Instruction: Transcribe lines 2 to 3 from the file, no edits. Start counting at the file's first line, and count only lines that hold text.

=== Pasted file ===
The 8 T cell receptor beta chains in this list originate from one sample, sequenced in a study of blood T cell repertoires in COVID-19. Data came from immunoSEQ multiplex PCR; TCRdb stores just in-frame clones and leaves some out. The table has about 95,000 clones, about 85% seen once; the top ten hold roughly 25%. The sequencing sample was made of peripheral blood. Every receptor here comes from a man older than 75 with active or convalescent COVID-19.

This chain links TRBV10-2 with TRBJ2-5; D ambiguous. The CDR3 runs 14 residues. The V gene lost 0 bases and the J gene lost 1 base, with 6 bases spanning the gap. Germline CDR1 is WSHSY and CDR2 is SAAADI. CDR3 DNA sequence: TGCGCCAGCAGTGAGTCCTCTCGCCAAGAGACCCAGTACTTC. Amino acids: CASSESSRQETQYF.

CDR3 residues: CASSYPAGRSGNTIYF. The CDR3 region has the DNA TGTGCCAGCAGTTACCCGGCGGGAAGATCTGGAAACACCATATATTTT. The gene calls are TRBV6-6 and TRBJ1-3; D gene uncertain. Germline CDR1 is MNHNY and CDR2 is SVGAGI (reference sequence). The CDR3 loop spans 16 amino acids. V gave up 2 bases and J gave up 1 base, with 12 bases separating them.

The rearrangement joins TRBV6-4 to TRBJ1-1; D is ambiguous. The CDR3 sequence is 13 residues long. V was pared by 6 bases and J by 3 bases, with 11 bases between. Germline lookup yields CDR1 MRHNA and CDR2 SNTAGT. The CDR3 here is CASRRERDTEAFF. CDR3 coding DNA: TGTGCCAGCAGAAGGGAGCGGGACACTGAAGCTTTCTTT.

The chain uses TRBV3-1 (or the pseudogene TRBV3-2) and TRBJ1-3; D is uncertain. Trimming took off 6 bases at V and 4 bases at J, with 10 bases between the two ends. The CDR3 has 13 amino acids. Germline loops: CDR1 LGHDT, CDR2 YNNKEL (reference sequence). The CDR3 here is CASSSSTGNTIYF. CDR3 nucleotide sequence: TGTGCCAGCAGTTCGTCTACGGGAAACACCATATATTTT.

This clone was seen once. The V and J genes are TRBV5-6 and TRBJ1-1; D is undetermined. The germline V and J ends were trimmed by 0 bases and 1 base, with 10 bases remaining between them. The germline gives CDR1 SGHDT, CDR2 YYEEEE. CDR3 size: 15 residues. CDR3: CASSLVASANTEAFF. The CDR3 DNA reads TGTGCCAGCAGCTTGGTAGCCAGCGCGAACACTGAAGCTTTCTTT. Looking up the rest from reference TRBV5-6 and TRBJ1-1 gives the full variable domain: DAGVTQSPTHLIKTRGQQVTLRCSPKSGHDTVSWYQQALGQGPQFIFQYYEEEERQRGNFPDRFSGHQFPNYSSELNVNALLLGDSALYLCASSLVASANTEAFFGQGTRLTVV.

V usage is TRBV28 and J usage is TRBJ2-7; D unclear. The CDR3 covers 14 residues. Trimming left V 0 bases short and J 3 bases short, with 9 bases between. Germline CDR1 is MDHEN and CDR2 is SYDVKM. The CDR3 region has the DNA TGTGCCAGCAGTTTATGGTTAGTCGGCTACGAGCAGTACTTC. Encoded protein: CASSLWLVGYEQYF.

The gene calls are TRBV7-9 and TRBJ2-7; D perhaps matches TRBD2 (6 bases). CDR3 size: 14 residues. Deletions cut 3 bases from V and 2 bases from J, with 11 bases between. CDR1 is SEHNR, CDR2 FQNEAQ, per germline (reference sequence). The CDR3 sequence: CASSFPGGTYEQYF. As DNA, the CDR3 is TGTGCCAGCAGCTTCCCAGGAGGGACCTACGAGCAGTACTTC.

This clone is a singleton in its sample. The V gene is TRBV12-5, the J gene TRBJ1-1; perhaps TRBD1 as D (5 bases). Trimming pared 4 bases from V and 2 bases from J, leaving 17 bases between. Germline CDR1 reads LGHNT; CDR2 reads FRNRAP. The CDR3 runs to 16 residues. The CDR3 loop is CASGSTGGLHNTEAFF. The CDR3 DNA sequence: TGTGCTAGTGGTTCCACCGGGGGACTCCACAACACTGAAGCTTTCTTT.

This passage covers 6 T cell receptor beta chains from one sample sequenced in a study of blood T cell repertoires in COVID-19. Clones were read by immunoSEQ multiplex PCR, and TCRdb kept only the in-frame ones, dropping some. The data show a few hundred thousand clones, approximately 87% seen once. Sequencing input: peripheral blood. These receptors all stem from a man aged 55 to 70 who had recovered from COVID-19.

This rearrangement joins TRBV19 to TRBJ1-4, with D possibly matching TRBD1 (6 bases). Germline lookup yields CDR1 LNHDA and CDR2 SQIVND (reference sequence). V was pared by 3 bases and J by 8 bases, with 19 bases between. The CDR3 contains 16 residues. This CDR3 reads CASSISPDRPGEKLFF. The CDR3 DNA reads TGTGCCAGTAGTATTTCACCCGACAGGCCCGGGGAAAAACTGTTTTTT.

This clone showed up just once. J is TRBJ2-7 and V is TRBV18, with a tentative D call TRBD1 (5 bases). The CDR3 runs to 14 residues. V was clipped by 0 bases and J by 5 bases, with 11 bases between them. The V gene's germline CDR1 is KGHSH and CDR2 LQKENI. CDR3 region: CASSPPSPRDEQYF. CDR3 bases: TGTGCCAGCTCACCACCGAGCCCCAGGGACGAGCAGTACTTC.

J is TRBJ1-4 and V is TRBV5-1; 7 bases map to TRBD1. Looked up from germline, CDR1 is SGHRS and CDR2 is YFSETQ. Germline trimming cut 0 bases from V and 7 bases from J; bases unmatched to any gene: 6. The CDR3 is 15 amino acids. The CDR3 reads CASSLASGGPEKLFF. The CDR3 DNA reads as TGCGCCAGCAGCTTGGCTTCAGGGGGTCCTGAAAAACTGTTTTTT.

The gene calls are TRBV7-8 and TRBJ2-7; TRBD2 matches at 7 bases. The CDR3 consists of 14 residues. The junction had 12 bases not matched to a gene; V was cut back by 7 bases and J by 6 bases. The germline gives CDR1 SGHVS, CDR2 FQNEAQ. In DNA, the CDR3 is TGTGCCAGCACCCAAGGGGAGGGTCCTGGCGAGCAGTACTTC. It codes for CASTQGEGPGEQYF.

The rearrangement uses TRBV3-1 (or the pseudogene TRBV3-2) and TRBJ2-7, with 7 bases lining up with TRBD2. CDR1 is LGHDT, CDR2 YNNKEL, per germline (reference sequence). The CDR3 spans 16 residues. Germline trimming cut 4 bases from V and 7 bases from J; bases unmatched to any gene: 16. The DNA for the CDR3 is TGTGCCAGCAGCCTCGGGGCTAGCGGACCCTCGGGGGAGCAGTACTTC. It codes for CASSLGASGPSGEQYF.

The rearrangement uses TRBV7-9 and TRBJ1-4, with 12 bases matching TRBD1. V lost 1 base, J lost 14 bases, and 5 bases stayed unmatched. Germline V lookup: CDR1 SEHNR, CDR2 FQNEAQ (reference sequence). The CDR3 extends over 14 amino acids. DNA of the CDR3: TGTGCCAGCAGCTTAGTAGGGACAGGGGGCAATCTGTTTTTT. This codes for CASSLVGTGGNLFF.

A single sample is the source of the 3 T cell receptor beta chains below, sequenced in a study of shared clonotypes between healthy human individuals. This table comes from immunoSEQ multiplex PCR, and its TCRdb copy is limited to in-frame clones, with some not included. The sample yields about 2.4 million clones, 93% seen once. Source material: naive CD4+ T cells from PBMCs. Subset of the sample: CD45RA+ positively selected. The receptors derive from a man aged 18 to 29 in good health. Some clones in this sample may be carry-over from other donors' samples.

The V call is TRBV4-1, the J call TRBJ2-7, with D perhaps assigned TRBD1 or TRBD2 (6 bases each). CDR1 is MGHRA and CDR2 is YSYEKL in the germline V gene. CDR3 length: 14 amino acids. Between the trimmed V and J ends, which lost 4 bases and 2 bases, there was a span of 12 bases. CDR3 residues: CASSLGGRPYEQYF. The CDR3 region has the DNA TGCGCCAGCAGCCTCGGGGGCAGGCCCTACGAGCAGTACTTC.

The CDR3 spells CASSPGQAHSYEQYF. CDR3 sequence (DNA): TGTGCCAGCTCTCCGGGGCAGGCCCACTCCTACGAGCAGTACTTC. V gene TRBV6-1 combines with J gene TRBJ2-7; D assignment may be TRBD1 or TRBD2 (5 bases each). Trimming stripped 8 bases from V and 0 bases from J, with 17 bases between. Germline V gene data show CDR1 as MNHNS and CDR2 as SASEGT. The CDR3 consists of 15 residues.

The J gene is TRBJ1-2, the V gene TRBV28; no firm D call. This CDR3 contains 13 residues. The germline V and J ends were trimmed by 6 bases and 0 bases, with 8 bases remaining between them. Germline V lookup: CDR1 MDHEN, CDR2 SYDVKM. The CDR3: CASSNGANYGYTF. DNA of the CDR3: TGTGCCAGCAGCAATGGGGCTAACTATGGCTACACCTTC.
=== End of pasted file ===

This chain links TRBV10-2 with TRBJ2-5; D ambiguous. The CDR3 runs 14 residues. The V gene lost 0 bases and the J gene lost 1 base, with 6 bases spanning the gap. Germline CDR1 is WSHSY and CDR2 is SAAADI. CDR3 DNA sequence: TGCGCCAGCAGTGAGTCCTCTCGCCAAGAGACCCAGTACTTC. Amino acids: CASSESSRQETQYF.

CDR3 residues: CASSYPAGRSGNTIYF. The CDR3 region has the DNA TGTGCCAGCAGTTACCCGGCGGGAAGATCTGGAAACACCATATATTTT. The gene calls are TRBV6-6 and TRBJ1-3; D gene uncertain. Germline CDR1 is MNHNY and CDR2 is SVGAGI (reference sequence). The CDR3 loop spans 16 amino acids. V gave up 2 bases and J gave up 1 base, with 12 bases separating them.